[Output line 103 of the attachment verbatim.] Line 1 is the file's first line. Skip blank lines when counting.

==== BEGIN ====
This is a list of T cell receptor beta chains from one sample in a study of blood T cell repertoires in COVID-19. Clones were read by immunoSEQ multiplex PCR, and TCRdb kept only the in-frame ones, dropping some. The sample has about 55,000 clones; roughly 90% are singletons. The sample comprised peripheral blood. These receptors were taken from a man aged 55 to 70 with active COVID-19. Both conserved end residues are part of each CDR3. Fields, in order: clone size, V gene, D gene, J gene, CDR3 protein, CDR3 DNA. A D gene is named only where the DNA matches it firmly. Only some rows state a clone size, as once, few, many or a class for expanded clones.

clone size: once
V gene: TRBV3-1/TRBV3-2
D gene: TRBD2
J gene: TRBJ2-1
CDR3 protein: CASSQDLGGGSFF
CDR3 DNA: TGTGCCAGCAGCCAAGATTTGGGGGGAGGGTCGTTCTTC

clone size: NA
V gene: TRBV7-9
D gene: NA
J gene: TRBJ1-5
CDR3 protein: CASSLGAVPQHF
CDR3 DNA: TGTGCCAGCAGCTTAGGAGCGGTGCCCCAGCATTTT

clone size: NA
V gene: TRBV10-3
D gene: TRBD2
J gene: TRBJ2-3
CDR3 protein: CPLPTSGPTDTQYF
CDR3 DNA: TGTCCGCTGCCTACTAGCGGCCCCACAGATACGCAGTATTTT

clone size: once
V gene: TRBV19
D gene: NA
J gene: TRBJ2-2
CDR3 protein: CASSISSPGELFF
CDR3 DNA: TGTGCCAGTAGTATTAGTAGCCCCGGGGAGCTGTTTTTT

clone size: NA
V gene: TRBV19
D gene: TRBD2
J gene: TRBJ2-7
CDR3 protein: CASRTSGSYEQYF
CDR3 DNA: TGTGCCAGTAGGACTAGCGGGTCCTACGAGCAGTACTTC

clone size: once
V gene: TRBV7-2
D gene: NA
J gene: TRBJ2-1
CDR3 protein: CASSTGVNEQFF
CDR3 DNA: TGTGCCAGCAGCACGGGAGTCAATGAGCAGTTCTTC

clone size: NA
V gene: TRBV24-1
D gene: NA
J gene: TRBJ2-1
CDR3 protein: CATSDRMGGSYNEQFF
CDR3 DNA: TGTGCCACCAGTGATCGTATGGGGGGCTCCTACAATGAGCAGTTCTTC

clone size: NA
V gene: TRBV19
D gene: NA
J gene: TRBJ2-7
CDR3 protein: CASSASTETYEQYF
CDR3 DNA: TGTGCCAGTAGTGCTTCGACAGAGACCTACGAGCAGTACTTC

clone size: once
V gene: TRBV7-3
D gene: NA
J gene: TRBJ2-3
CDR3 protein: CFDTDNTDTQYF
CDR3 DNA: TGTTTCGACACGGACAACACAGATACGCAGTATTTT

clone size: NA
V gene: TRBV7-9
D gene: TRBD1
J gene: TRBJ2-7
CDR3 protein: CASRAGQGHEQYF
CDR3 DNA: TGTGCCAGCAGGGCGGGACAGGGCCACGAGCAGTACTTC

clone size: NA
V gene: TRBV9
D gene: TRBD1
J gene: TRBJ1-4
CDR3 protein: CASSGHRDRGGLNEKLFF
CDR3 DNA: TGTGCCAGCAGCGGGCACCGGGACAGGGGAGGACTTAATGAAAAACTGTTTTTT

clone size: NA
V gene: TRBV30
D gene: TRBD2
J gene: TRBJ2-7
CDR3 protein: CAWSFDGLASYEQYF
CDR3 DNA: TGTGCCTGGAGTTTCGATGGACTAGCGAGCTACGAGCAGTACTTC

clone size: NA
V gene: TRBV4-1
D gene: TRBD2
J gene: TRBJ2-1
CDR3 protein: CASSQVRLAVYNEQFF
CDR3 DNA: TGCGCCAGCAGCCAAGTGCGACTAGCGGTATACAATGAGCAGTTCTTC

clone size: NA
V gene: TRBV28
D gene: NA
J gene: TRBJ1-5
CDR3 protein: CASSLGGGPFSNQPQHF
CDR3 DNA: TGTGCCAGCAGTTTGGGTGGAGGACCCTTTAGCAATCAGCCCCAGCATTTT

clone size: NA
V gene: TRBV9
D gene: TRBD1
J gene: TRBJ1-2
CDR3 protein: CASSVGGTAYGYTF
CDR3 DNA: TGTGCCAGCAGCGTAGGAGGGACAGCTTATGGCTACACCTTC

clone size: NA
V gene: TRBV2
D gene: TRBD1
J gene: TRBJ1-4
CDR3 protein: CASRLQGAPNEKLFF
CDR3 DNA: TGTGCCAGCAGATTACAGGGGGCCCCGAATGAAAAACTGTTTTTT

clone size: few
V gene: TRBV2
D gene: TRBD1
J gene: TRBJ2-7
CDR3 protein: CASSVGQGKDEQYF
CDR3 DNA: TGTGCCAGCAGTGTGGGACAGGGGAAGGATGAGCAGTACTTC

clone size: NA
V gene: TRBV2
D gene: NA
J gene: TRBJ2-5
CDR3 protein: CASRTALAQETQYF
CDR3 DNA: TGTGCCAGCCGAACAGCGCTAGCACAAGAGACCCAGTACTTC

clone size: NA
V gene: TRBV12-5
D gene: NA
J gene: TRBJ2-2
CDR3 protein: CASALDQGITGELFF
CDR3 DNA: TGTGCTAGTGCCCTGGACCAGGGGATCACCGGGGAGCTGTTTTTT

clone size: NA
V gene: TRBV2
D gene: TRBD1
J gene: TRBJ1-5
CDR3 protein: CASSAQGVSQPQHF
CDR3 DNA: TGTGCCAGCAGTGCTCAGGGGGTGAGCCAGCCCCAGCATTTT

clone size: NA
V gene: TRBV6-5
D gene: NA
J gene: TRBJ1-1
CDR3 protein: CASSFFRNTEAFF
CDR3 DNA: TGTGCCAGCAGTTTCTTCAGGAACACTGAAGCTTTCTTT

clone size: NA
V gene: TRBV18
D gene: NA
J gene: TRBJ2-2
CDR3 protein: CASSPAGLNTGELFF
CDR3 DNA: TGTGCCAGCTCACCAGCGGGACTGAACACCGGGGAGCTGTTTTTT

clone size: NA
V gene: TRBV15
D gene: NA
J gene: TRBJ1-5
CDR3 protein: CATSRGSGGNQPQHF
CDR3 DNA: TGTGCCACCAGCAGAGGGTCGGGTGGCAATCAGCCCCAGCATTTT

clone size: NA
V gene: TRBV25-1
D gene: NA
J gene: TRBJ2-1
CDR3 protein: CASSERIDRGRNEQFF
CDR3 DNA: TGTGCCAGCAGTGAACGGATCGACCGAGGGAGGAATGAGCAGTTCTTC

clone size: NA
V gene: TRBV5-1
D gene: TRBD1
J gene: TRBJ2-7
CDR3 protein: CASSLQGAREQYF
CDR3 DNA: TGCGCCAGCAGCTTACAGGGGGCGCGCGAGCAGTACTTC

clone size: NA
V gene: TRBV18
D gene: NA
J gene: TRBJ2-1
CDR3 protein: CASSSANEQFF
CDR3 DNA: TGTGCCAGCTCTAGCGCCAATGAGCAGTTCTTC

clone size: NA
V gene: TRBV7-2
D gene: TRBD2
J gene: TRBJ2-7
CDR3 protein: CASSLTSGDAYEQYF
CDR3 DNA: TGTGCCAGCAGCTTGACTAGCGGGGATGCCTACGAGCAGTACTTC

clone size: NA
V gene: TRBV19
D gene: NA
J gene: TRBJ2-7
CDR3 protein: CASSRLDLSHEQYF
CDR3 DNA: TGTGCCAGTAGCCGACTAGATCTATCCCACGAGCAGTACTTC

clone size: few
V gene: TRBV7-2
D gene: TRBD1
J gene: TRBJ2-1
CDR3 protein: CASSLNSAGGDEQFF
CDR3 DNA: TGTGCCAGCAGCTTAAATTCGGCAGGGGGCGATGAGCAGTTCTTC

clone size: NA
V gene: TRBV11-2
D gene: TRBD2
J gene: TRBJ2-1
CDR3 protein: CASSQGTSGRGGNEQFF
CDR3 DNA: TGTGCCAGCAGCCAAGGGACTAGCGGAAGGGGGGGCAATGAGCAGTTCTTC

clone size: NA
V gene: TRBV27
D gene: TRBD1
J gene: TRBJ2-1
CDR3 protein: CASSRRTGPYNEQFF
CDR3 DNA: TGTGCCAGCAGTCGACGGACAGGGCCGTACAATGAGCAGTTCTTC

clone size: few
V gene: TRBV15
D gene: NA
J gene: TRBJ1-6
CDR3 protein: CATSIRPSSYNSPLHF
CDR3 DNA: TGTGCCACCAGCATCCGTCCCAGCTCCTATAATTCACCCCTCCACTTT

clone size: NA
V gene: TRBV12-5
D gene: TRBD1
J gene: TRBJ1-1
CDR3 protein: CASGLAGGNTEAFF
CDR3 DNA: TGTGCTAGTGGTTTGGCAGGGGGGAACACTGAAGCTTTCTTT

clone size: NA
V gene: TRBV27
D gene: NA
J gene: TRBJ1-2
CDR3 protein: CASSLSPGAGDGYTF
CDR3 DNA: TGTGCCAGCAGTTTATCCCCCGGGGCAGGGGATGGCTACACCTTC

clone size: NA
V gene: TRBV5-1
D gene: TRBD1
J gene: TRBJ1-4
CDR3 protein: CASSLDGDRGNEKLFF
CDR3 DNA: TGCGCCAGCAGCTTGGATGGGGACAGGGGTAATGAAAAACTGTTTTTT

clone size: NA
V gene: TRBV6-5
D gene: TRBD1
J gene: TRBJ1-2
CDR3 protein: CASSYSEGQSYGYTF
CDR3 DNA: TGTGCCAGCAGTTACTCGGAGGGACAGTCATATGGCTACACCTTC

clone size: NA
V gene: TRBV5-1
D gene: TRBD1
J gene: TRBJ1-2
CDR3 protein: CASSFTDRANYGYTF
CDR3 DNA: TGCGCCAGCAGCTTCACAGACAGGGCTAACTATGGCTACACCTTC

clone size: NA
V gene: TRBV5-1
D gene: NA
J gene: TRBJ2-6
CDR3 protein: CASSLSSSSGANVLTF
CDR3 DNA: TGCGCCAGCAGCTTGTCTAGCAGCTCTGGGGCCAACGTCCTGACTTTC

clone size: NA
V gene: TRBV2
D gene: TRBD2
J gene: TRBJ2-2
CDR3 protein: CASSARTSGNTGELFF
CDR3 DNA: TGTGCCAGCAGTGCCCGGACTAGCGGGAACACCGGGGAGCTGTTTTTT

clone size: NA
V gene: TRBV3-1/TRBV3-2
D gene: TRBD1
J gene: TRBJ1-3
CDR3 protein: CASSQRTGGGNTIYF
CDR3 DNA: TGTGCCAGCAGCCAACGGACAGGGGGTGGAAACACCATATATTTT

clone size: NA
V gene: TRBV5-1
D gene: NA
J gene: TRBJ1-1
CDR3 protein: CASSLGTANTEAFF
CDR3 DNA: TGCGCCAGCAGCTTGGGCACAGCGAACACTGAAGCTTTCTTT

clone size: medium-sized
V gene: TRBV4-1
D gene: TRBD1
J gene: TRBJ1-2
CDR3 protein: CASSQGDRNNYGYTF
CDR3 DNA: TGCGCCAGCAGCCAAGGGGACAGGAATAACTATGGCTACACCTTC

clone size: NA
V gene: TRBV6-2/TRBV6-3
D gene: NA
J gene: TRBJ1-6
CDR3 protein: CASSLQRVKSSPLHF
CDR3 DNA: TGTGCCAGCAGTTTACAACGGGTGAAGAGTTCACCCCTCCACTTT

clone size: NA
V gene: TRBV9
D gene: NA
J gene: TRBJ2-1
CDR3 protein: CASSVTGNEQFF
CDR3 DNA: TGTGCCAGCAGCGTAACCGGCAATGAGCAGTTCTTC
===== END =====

CDR3 DNA: TGTGCCAGCAGTGTGGGACAGGGGAAGGATGAGCAGTACTTC